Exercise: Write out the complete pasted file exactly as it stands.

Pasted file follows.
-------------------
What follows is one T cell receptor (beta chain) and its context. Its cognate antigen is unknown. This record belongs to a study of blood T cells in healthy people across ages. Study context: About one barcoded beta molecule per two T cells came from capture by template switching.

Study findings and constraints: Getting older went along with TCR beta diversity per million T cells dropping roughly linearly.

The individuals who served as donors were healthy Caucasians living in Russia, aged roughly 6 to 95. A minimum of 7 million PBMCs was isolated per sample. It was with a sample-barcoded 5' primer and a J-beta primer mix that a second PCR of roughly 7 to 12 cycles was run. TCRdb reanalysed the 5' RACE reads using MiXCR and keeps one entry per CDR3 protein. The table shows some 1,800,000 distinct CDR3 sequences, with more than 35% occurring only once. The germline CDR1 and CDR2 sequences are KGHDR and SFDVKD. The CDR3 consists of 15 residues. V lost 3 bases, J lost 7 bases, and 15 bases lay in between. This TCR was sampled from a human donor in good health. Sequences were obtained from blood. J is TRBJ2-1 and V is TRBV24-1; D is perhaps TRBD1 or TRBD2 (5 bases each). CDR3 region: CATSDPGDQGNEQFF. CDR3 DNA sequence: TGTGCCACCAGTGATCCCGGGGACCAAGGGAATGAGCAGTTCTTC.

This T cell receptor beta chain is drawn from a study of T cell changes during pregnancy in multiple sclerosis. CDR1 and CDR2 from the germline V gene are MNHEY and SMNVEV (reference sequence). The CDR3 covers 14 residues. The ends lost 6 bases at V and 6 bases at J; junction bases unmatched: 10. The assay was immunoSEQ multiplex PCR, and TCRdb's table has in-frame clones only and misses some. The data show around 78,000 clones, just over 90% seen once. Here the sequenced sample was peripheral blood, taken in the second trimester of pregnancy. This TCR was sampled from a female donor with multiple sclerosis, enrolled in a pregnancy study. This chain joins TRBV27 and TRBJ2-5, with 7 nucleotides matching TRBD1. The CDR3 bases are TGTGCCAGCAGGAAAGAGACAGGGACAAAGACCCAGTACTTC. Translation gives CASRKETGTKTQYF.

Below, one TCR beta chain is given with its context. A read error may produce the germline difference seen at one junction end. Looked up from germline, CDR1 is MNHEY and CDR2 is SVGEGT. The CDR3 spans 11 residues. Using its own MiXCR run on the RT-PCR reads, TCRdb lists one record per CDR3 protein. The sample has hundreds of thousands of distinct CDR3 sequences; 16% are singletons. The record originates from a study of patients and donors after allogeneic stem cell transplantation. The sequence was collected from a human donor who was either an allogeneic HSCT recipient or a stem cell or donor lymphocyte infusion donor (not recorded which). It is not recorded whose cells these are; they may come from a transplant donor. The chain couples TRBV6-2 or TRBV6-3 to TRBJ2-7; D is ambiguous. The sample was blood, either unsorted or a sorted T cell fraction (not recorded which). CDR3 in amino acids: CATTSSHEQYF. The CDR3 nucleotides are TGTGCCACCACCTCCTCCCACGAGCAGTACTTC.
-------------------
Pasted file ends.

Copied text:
What follows is one T cell receptor (beta chain) and its context. Its cognate antigen is unknown. This record belongs to a study of blood T cells in healthy people across ages. Study context: About one barcoded beta molecule per two T cells came from capture by template switching.

Study findings and constraints: Getting older went along with TCR beta diversity per million T cells dropping roughly linearly.

The individuals who served as donors were healthy Caucasians living in Russia, aged roughly 6 to 95. A minimum of 7 million PBMCs was isolated per sample. It was with a sample-barcoded 5' primer and a J-beta primer mix that a second PCR of roughly 7 to 12 cycles was run. TCRdb reanalysed the 5' RACE reads using MiXCR and keeps one entry per CDR3 protein. The table shows some 1,800,000 distinct CDR3 sequences, with more than 35% occurring only once. The germline CDR1 and CDR2 sequences are KGHDR and SFDVKD. The CDR3 consists of 15 residues. V lost 3 bases, J lost 7 bases, and 15 bases lay in between. This TCR was sampled from a human donor in good health. Sequences were obtained from blood. J is TRBJ2-1 and V is TRBV24-1; D is perhaps TRBD1 or TRBD2 (5 bases each). CDR3 region: CATSDPGDQGNEQFF. CDR3 DNA sequence: TGTGCCACCAGTGATCCCGGGGACCAAGGGAATGAGCAGTTCTTC.

This T cell receptor beta chain is drawn from a study of T cell changes during pregnancy in multiple sclerosis. CDR1 and CDR2 from the germline V gene are MNHEY and SMNVEV (reference sequence). The CDR3 covers 14 residues. The ends lost 6 bases at V and 6 bases at J; junction bases unmatched: 10. The assay was immunoSEQ multiplex PCR, and TCRdb's table has in-frame clones only and misses some. The data show around 78,000 clones, just over 90% seen once. Here the sequenced sample was peripheral blood, taken in the second trimester of pregnancy. This TCR was sampled from a female donor with multiple sclerosis, enrolled in a pregnancy study. This chain joins TRBV27 and TRBJ2-5, with 7 nucleotides matching TRBD1. The CDR3 bases are TGTGCCAGCAGGAAAGAGACAGGGACAAAGACCCAGTACTTC. Translation gives CASRKETGTKTQYF.

Below, one TCR beta chain is given with its context. A read error may produce the germline difference seen at one junction end. Looked up from germline, CDR1 is MNHEY and CDR2 is SVGEGT. The CDR3 spans 11 residues. Using its own MiXCR run on the RT-PCR reads, TCRdb lists one record per CDR3 protein. The sample has hundreds of thousands of distinct CDR3 sequences; 16% are singletons. The record originates from a study of patients and donors after allogeneic stem cell transplantation. The sequence was collected from a human donor who was either an allogeneic HSCT recipient or a stem cell or donor lymphocyte infusion donor (not recorded which). It is not recorded whose cells these are; they may come from a transplant donor. The chain couples TRBV6-2 or TRBV6-3 to TRBJ2-7; D is ambiguous. The sample was blood, either unsorted or a sorted T cell fraction (not recorded which). CDR3 in amino acids: CATTSSHEQYF. The CDR3 nucleotides are TGTGCCACCACCTCCTCCCACGAGCAGTACTTC.